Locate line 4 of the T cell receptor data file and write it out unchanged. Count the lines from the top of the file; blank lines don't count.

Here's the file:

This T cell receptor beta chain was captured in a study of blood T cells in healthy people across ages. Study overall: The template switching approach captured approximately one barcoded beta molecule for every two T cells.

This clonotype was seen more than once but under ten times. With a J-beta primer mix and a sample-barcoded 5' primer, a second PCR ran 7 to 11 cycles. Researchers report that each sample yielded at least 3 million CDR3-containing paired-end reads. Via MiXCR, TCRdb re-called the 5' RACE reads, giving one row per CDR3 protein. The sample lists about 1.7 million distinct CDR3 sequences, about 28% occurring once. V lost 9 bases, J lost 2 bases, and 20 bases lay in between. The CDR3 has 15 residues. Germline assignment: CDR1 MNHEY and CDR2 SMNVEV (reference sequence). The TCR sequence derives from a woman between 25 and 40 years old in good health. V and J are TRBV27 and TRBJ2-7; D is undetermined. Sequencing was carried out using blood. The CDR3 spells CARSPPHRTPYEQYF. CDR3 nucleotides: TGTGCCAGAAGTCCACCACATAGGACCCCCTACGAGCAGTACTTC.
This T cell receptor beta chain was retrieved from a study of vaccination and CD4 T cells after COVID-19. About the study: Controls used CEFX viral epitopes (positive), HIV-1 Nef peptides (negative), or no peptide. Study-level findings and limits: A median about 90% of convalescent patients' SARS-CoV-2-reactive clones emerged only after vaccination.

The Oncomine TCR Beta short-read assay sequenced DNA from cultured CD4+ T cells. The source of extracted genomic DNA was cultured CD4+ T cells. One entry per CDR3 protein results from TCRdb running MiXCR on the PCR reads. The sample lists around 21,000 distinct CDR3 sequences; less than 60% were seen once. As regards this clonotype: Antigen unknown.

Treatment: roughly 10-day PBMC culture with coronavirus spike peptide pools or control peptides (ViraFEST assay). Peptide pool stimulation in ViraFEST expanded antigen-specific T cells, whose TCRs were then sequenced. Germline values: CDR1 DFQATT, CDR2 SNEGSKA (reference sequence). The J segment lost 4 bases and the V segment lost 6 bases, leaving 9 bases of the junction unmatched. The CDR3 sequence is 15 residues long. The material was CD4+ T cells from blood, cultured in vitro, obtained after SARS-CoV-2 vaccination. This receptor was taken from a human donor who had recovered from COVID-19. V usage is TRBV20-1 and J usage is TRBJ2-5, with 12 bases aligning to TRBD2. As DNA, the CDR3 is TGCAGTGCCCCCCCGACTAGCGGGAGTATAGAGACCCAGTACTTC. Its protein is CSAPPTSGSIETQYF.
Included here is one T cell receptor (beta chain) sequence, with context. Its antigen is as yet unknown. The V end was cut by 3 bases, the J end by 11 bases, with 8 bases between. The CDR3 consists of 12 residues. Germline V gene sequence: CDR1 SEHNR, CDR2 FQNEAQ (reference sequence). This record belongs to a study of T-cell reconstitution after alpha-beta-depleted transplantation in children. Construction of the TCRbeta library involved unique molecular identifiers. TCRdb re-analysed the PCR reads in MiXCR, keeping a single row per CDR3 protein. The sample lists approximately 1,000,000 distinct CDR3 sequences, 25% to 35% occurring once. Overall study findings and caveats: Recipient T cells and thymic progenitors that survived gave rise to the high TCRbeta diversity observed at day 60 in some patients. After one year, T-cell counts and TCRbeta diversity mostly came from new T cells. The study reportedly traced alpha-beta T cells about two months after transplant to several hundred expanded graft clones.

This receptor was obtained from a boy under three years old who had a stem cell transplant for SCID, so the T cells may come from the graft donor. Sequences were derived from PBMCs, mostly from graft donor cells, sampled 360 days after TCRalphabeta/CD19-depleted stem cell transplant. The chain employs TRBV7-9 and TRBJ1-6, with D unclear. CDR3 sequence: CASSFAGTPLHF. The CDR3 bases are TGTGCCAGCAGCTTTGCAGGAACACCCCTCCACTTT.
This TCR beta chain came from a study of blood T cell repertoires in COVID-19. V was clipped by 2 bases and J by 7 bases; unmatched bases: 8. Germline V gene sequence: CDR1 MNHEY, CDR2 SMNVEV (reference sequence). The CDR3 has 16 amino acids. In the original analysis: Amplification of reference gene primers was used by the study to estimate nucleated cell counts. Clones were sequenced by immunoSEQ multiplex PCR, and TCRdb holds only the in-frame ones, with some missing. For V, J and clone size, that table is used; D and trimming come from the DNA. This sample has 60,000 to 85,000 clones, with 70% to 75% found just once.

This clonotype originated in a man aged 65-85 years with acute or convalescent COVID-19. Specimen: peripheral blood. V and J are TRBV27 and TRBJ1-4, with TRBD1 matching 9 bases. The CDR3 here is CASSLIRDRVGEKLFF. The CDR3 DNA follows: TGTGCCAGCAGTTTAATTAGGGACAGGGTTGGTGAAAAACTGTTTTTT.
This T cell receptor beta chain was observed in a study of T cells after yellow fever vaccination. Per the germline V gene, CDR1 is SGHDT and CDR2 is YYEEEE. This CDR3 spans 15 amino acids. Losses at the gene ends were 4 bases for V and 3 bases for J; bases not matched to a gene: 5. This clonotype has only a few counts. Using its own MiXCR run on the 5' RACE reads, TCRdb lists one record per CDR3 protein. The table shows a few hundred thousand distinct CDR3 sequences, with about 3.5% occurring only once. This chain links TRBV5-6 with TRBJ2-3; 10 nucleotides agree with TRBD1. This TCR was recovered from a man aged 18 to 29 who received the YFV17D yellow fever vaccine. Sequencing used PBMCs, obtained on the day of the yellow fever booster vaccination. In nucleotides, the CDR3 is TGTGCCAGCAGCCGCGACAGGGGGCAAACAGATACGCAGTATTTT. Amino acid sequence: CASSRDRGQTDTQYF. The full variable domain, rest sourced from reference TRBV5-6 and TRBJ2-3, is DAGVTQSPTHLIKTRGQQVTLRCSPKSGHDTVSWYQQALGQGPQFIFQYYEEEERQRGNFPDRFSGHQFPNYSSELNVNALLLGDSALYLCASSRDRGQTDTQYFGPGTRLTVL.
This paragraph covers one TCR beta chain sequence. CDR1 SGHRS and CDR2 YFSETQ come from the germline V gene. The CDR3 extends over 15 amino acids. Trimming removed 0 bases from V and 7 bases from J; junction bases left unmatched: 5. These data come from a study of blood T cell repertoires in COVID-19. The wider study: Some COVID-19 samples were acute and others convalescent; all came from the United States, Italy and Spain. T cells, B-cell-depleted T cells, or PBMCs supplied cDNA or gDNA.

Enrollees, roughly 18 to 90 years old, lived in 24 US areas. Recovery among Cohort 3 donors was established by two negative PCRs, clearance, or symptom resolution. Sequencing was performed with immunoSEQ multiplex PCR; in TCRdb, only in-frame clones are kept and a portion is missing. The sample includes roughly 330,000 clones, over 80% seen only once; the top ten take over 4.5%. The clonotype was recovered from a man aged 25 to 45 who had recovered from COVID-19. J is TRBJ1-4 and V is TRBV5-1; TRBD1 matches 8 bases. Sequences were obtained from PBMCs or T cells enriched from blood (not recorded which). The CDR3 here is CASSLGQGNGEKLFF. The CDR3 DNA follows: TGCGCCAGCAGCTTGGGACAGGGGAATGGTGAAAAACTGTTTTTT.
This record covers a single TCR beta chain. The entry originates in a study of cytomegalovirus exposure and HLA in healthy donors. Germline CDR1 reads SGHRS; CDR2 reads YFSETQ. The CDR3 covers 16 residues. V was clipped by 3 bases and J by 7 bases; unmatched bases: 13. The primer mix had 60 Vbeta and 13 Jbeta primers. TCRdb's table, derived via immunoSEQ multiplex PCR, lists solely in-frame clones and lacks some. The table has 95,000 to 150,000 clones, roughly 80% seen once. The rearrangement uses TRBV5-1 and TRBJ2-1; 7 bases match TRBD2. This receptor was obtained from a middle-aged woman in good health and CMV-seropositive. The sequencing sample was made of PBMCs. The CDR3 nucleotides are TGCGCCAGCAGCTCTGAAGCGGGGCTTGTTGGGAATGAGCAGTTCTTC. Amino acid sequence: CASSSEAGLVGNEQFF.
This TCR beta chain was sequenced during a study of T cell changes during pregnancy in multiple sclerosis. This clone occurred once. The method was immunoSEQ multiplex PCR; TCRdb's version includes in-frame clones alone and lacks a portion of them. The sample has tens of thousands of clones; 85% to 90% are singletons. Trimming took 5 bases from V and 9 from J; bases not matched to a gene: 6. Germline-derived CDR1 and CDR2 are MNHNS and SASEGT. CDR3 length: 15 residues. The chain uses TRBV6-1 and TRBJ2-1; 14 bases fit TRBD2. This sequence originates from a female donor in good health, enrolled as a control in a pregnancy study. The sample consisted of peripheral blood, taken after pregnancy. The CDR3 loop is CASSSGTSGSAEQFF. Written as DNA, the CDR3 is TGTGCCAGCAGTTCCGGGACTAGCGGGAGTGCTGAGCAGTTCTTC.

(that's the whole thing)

The Oncomine TCR Beta short-read assay sequenced DNA from cultured CD4+ T cells. The source of extracted genomic DNA was cultured CD4+ T cells. One entry per CDR3 protein results from TCRdb running MiXCR on the PCR reads. The sample lists around 21,000 distinct CDR3 sequences; less than 60% were seen once. As regards this clonotype: Antigen unknown.